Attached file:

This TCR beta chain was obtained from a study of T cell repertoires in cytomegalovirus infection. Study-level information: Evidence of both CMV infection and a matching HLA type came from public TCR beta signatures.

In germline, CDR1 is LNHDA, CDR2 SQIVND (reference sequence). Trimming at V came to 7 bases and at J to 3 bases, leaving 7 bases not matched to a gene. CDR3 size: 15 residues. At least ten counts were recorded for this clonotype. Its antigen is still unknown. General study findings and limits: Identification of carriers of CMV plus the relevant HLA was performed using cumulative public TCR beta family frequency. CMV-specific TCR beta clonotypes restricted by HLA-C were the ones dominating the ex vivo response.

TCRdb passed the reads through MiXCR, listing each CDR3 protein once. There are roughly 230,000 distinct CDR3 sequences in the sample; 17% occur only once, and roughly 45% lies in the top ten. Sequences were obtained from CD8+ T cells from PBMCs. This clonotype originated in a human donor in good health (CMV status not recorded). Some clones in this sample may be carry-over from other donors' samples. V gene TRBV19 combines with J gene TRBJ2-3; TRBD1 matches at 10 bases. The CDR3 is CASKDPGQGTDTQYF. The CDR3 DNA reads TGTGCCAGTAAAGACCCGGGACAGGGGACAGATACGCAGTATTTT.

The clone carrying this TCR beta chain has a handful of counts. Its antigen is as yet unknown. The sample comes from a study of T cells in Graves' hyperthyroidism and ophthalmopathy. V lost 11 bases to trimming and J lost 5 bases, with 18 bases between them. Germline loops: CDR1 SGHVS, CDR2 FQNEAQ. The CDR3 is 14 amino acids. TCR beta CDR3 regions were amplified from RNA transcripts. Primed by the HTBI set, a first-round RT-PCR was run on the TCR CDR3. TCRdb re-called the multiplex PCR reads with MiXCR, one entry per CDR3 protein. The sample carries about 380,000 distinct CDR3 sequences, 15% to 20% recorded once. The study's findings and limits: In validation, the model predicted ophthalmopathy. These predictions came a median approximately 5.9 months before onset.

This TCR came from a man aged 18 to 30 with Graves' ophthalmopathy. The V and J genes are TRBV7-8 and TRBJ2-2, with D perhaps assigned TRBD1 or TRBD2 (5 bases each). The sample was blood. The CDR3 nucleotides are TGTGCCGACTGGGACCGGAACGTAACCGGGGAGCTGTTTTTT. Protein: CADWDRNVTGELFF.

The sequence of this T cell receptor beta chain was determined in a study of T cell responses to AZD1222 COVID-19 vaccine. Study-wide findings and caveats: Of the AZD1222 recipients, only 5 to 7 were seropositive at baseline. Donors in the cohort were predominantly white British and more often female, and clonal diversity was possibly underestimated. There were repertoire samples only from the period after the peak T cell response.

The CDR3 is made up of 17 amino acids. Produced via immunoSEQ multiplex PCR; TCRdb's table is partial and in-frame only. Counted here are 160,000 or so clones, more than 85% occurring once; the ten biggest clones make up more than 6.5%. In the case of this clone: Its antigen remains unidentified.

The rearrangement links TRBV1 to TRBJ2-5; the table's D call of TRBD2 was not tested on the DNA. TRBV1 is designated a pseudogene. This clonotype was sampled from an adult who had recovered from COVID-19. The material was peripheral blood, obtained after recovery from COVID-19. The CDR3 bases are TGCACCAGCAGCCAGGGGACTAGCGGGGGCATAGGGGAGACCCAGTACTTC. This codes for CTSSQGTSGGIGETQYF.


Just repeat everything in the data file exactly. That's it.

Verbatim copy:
This TCR beta chain was obtained from a study of T cell repertoires in cytomegalovirus infection. Study-level information: Evidence of both CMV infection and a matching HLA type came from public TCR beta signatures.

In germline, CDR1 is LNHDA, CDR2 SQIVND (reference sequence). Trimming at V came to 7 bases and at J to 3 bases, leaving 7 bases not matched to a gene. CDR3 size: 15 residues. At least ten counts were recorded for this clonotype. Its antigen is still unknown. General study findings and limits: Identification of carriers of CMV plus the relevant HLA was performed using cumulative public TCR beta family frequency. CMV-specific TCR beta clonotypes restricted by HLA-C were the ones dominating the ex vivo response.

TCRdb passed the reads through MiXCR, listing each CDR3 protein once. There are roughly 230,000 distinct CDR3 sequences in the sample; 17% occur only once, and roughly 45% lies in the top ten. Sequences were obtained from CD8+ T cells from PBMCs. This clonotype originated in a human donor in good health (CMV status not recorded). Some clones in this sample may be carry-over from other donors' samples. V gene TRBV19 combines with J gene TRBJ2-3; TRBD1 matches at 10 bases. The CDR3 is CASKDPGQGTDTQYF. The CDR3 DNA reads TGTGCCAGTAAAGACCCGGGACAGGGGACAGATACGCAGTATTTT.

The clone carrying this TCR beta chain has a handful of counts. Its antigen is as yet unknown. The sample comes from a study of T cells in Graves' hyperthyroidism and ophthalmopathy. V lost 11 bases to trimming and J lost 5 bases, with 18 bases between them. Germline loops: CDR1 SGHVS, CDR2 FQNEAQ. The CDR3 is 14 amino acids. TCR beta CDR3 regions were amplified from RNA transcripts. Primed by the HTBI set, a first-round RT-PCR was run on the TCR CDR3. TCRdb re-called the multiplex PCR reads with MiXCR, one entry per CDR3 protein. The sample carries about 380,000 distinct CDR3 sequences, 15% to 20% recorded once. The study's findings and limits: In validation, the model predicted ophthalmopathy. These predictions came a median approximately 5.9 months before onset.

This TCR came from a man aged 18 to 30 with Graves' ophthalmopathy. The V and J genes are TRBV7-8 and TRBJ2-2, with D perhaps assigned TRBD1 or TRBD2 (5 bases each). The sample was blood. The CDR3 nucleotides are TGTGCCGACTGGGACCGGAACGTAACCGGGGAGCTGTTTTTT. Protein: CADWDRNVTGELFF.

The sequence of this T cell receptor beta chain was determined in a study of T cell responses to AZD1222 COVID-19 vaccine. Study-wide findings and caveats: Of the AZD1222 recipients, only 5 to 7 were seropositive at baseline. Donors in the cohort were predominantly white British and more often female, and clonal diversity was possibly underestimated. There were repertoire samples only from the period after the peak T cell response.

The CDR3 is made up of 17 amino acids. Produced via immunoSEQ multiplex PCR; TCRdb's table is partial and in-frame only. Counted here are 160,000 or so clones, more than 85% occurring once; the ten biggest clones make up more than 6.5%. In the case of this clone: Its antigen remains unidentified.

The rearrangement links TRBV1 to TRBJ2-5; the table's D call of TRBD2 was not tested on the DNA. TRBV1 is designated a pseudogene. This clonotype was sampled from an adult who had recovered from COVID-19. The material was peripheral blood, obtained after recovery from COVID-19. The CDR3 bases are TGCACCAGCAGCCAGGGGACTAGCGGGGGCATAGGGGAGACCCAGTACTTC. This codes for CTSSQGTSGGIGETQYF.